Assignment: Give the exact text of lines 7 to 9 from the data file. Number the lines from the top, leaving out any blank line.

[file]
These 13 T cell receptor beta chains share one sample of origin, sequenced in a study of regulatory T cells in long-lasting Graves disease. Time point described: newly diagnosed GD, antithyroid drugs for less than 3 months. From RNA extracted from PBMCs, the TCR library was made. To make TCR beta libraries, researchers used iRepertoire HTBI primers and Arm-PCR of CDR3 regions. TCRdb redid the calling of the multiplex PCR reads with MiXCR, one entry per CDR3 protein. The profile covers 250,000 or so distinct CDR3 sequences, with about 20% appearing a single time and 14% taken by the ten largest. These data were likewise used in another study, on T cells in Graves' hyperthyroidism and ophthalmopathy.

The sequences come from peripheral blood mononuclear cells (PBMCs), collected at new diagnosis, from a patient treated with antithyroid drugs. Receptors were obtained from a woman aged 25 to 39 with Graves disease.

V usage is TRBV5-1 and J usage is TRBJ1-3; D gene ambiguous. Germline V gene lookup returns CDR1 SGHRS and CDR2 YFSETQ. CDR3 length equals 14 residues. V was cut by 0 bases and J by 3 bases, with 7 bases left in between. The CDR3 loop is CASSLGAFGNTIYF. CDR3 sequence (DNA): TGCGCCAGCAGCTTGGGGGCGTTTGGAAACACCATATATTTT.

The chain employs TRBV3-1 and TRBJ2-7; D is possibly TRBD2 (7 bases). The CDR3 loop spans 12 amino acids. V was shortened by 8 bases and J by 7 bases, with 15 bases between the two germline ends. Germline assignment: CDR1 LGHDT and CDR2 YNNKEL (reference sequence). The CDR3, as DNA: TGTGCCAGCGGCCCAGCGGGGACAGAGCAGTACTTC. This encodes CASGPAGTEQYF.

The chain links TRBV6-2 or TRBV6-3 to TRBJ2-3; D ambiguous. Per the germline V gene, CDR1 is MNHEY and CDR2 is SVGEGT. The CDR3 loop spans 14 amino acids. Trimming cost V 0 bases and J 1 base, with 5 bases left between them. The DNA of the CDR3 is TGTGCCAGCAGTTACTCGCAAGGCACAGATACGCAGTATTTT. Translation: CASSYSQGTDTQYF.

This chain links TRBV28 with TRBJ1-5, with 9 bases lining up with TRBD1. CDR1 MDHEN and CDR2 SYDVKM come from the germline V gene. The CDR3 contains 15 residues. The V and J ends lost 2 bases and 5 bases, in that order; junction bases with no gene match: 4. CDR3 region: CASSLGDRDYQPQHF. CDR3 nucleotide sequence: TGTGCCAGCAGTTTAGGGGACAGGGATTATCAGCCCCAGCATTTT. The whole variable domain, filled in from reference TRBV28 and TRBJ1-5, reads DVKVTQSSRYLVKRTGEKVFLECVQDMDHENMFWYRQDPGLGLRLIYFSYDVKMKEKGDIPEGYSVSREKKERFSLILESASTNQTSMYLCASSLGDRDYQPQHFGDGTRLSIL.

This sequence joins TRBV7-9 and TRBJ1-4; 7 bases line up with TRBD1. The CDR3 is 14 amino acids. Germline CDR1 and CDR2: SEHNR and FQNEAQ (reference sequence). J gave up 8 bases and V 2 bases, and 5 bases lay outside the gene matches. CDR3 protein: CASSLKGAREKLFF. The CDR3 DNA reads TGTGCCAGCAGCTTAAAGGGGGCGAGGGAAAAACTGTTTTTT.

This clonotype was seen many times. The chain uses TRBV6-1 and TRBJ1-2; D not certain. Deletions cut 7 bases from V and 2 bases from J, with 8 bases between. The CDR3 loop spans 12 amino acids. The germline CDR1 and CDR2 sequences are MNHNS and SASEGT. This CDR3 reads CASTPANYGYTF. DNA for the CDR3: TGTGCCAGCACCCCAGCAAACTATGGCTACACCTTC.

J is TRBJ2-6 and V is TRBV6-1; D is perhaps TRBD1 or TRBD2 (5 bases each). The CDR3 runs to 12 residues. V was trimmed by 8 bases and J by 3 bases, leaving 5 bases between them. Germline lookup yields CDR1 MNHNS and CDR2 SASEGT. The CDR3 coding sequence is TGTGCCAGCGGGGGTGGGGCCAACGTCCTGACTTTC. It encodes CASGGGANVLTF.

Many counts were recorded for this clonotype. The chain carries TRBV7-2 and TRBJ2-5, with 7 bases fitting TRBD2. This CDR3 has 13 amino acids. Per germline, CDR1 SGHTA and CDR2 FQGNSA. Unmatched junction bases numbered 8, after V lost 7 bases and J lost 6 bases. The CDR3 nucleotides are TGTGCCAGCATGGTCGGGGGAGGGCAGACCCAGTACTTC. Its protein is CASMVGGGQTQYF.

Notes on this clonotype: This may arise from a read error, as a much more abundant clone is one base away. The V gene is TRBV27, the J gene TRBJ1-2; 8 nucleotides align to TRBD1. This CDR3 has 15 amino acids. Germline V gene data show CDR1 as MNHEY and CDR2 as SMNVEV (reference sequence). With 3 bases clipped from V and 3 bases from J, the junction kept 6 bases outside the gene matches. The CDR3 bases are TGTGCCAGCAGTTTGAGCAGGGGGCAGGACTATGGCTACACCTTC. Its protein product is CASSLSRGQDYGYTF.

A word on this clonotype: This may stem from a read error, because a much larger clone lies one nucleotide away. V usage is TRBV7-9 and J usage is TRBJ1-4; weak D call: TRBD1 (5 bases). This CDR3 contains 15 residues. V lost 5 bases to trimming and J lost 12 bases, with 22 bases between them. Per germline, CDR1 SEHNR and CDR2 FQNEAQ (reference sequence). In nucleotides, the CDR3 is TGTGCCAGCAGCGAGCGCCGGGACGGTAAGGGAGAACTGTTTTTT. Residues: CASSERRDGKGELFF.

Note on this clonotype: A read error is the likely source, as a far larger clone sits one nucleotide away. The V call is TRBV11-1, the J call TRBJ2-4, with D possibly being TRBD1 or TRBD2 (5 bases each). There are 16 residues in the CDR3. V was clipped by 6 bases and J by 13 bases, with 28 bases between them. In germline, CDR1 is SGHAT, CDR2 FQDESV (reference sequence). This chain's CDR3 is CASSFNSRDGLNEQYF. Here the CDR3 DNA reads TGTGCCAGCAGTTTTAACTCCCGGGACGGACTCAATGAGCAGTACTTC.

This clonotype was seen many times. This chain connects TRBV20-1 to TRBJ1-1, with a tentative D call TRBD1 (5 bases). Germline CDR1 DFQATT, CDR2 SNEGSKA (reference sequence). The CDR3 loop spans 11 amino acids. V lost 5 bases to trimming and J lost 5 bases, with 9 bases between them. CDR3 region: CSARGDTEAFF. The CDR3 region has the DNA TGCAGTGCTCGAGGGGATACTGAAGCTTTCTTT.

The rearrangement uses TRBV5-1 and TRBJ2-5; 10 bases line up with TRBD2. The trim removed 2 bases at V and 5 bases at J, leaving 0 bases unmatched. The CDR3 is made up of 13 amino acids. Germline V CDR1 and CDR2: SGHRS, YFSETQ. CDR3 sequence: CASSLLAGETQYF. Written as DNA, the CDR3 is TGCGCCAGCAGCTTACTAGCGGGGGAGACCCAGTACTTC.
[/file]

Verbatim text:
This sequence joins TRBV7-9 and TRBJ1-4; 7 bases line up with TRBD1. The CDR3 is 14 amino acids. Germline CDR1 and CDR2: SEHNR and FQNEAQ (reference sequence). J gave up 8 bases and V 2 bases, and 5 bases lay outside the gene matches. CDR3 protein: CASSLKGAREKLFF. The CDR3 DNA reads TGTGCCAGCAGCTTAAAGGGGGCGAGGGAAAAACTGTTTTTT.

This clonotype was seen many times. The chain uses TRBV6-1 and TRBJ1-2; D not certain. Deletions cut 7 bases from V and 2 bases from J, with 8 bases between. The CDR3 loop spans 12 amino acids. The germline CDR1 and CDR2 sequences are MNHNS and SASEGT. This CDR3 reads CASTPANYGYTF. DNA for the CDR3: TGTGCCAGCACCCCAGCAAACTATGGCTACACCTTC.

J is TRBJ2-6 and V is TRBV6-1; D is perhaps TRBD1 or TRBD2 (5 bases each). The CDR3 runs to 12 residues. V was trimmed by 8 bases and J by 3 bases, leaving 5 bases between them. Germline lookup yields CDR1 MNHNS and CDR2 SASEGT. The CDR3 coding sequence is TGTGCCAGCGGGGGTGGGGCCAACGTCCTGACTTTC. It encodes CASGGGANVLTF.